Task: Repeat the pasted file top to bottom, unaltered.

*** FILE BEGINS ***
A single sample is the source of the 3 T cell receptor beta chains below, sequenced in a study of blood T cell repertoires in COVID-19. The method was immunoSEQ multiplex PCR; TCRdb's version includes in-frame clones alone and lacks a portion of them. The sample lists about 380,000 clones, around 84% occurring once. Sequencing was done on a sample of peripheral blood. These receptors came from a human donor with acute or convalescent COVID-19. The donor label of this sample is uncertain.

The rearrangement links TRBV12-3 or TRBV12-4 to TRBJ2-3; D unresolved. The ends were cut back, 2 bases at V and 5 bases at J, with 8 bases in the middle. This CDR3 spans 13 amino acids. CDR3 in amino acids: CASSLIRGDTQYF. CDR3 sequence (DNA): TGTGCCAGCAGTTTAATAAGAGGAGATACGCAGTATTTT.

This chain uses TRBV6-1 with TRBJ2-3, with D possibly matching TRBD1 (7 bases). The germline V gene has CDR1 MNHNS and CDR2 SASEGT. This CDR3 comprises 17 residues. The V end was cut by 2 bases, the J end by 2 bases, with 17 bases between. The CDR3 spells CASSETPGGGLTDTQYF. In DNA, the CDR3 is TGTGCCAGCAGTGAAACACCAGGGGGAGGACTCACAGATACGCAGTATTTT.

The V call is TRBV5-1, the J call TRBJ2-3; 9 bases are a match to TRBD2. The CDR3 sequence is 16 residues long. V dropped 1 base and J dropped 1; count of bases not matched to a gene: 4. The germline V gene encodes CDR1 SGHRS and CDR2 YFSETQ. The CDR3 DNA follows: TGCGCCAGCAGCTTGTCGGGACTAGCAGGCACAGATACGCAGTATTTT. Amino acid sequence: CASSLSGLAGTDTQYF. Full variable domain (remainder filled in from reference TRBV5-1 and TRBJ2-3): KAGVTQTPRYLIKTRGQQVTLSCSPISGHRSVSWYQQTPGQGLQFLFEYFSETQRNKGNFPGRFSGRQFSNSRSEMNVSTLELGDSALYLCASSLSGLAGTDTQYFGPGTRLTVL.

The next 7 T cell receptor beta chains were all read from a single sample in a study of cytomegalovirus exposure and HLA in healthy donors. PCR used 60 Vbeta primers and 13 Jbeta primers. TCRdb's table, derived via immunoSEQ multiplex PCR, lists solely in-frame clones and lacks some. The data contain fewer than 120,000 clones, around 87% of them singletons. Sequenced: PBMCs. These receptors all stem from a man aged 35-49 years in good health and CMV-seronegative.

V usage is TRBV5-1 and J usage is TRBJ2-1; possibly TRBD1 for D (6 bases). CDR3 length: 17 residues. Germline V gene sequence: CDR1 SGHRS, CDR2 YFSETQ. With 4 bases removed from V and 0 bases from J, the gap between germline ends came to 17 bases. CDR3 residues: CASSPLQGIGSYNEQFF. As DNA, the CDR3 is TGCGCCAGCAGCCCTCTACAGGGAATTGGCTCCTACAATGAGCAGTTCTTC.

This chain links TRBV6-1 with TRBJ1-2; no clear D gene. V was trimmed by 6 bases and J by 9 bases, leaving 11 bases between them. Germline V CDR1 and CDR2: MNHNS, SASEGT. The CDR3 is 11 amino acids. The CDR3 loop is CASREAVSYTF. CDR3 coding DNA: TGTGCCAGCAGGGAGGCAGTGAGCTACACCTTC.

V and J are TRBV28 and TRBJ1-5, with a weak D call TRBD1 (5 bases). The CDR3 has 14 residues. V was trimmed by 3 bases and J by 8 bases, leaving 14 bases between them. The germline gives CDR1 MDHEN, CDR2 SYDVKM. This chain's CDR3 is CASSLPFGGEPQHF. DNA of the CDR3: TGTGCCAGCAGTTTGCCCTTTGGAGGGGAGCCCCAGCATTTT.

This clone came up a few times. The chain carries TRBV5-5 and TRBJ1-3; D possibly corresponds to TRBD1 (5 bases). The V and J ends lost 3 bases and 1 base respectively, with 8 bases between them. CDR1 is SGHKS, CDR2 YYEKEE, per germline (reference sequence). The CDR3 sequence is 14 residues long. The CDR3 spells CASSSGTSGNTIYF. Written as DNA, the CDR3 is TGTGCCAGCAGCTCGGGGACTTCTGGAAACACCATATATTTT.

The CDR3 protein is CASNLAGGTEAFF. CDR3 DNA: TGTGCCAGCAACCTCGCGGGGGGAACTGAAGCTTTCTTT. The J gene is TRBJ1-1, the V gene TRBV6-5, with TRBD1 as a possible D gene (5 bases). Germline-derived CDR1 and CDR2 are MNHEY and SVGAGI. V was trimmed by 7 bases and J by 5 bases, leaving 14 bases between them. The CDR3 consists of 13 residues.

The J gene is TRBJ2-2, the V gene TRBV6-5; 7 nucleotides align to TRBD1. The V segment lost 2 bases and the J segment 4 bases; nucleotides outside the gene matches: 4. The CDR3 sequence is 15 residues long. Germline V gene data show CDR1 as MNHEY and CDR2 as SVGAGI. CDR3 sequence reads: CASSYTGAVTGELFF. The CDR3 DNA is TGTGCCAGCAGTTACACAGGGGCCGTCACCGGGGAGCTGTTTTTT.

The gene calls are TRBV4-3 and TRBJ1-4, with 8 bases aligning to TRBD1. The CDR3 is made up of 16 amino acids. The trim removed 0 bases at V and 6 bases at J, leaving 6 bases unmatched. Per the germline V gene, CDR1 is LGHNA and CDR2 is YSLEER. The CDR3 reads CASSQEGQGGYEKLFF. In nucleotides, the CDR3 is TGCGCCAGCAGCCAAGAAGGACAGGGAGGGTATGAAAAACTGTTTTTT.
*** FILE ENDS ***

A single sample is the source of the 3 T cell receptor beta chains below, sequenced in a study of blood T cell repertoires in COVID-19. The method was immunoSEQ multiplex PCR; TCRdb's version includes in-frame clones alone and lacks a portion of them. The sample lists about 380,000 clones, around 84% occurring once. Sequencing was done on a sample of peripheral blood. These receptors came from a human donor with acute or convalescent COVID-19. The donor label of this sample is uncertain.

The rearrangement links TRBV12-3 or TRBV12-4 to TRBJ2-3; D unresolved. The ends were cut back, 2 bases at V and 5 bases at J, with 8 bases in the middle. This CDR3 spans 13 amino acids. CDR3 in amino acids: CASSLIRGDTQYF. CDR3 sequence (DNA): TGTGCCAGCAGTTTAATAAGAGGAGATACGCAGTATTTT.

This chain uses TRBV6-1 with TRBJ2-3, with D possibly matching TRBD1 (7 bases). The germline V gene has CDR1 MNHNS and CDR2 SASEGT. This CDR3 comprises 17 residues. The V end was cut by 2 bases, the J end by 2 bases, with 17 bases between. The CDR3 spells CASSETPGGGLTDTQYF. In DNA, the CDR3 is TGTGCCAGCAGTGAAACACCAGGGGGAGGACTCACAGATACGCAGTATTTT.

The V call is TRBV5-1, the J call TRBJ2-3; 9 bases are a match to TRBD2. The CDR3 sequence is 16 residues long. V dropped 1 base and J dropped 1; count of bases not matched to a gene: 4. The germline V gene encodes CDR1 SGHRS and CDR2 YFSETQ. The CDR3 DNA follows: TGCGCCAGCAGCTTGTCGGGACTAGCAGGCACAGATACGCAGTATTTT. Amino acid sequence: CASSLSGLAGTDTQYF. Full variable domain (remainder filled in from reference TRBV5-1 and TRBJ2-3): KAGVTQTPRYLIKTRGQQVTLSCSPISGHRSVSWYQQTPGQGLQFLFEYFSETQRNKGNFPGRFSGRQFSNSRSEMNVSTLELGDSALYLCASSLSGLAGTDTQYFGPGTRLTVL.

The next 7 T cell receptor beta chains were all read from a single sample in a study of cytomegalovirus exposure and HLA in healthy donors. PCR used 60 Vbeta primers and 13 Jbeta primers. TCRdb's table, derived via immunoSEQ multiplex PCR, lists solely in-frame clones and lacks some. The data contain fewer than 120,000 clones, around 87% of them singletons. Sequenced: PBMCs. These receptors all stem from a man aged 35-49 years in good health and CMV-seronegative.

V usage is TRBV5-1 and J usage is TRBJ2-1; possibly TRBD1 for D (6 bases). CDR3 length: 17 residues. Germline V gene sequence: CDR1 SGHRS, CDR2 YFSETQ. With 4 bases removed from V and 0 bases from J, the gap between germline ends came to 17 bases. CDR3 residues: CASSPLQGIGSYNEQFF. As DNA, the CDR3 is TGCGCCAGCAGCCCTCTACAGGGAATTGGCTCCTACAATGAGCAGTTCTTC.

This chain links TRBV6-1 with TRBJ1-2; no clear D gene. V was trimmed by 6 bases and J by 9 bases, leaving 11 bases between them. Germline V CDR1 and CDR2: MNHNS, SASEGT. The CDR3 is 11 amino acids. The CDR3 loop is CASREAVSYTF. CDR3 coding DNA: TGTGCCAGCAGGGAGGCAGTGAGCTACACCTTC.

V and J are TRBV28 and TRBJ1-5, with a weak D call TRBD1 (5 bases). The CDR3 has 14 residues. V was trimmed by 3 bases and J by 8 bases, leaving 14 bases between them. The germline gives CDR1 MDHEN, CDR2 SYDVKM. This chain's CDR3 is CASSLPFGGEPQHF. DNA of the CDR3: TGTGCCAGCAGTTTGCCCTTTGGAGGGGAGCCCCAGCATTTT.

This clone came up a few times. The chain carries TRBV5-5 and TRBJ1-3; D possibly corresponds to TRBD1 (5 bases). The V and J ends lost 3 bases and 1 base respectively, with 8 bases between them. CDR1 is SGHKS, CDR2 YYEKEE, per germline (reference sequence). The CDR3 sequence is 14 residues long. The CDR3 spells CASSSGTSGNTIYF. Written as DNA, the CDR3 is TGTGCCAGCAGCTCGGGGACTTCTGGAAACACCATATATTTT.

The CDR3 protein is CASNLAGGTEAFF. CDR3 DNA: TGTGCCAGCAACCTCGCGGGGGGAACTGAAGCTTTCTTT. The J gene is TRBJ1-1, the V gene TRBV6-5, with TRBD1 as a possible D gene (5 bases). Germline-derived CDR1 and CDR2 are MNHEY and SVGAGI. V was trimmed by 7 bases and J by 5 bases, leaving 14 bases between them. The CDR3 consists of 13 residues.

The J gene is TRBJ2-2, the V gene TRBV6-5; 7 nucleotides align to TRBD1. The V segment lost 2 bases and the J segment 4 bases; nucleotides outside the gene matches: 4. The CDR3 sequence is 15 residues long. Germline V gene data show CDR1 as MNHEY and CDR2 as SVGAGI. CDR3 sequence reads: CASSYTGAVTGELFF. The CDR3 DNA is TGTGCCAGCAGTTACACAGGGGCCGTCACCGGGGAGCTGTTTTTT.

The gene calls are TRBV4-3 and TRBJ1-4, with 8 bases aligning to TRBD1. The CDR3 is made up of 16 amino acids. The trim removed 0 bases at V and 6 bases at J, leaving 6 bases unmatched. Per the germline V gene, CDR1 is LGHNA and CDR2 is YSLEER. The CDR3 reads CASSQEGQGGYEKLFF. In nucleotides, the CDR3 is TGCGCCAGCAGCCAAGAAGGACAGGGAGGGTATGAAAAACTGTTTTTT.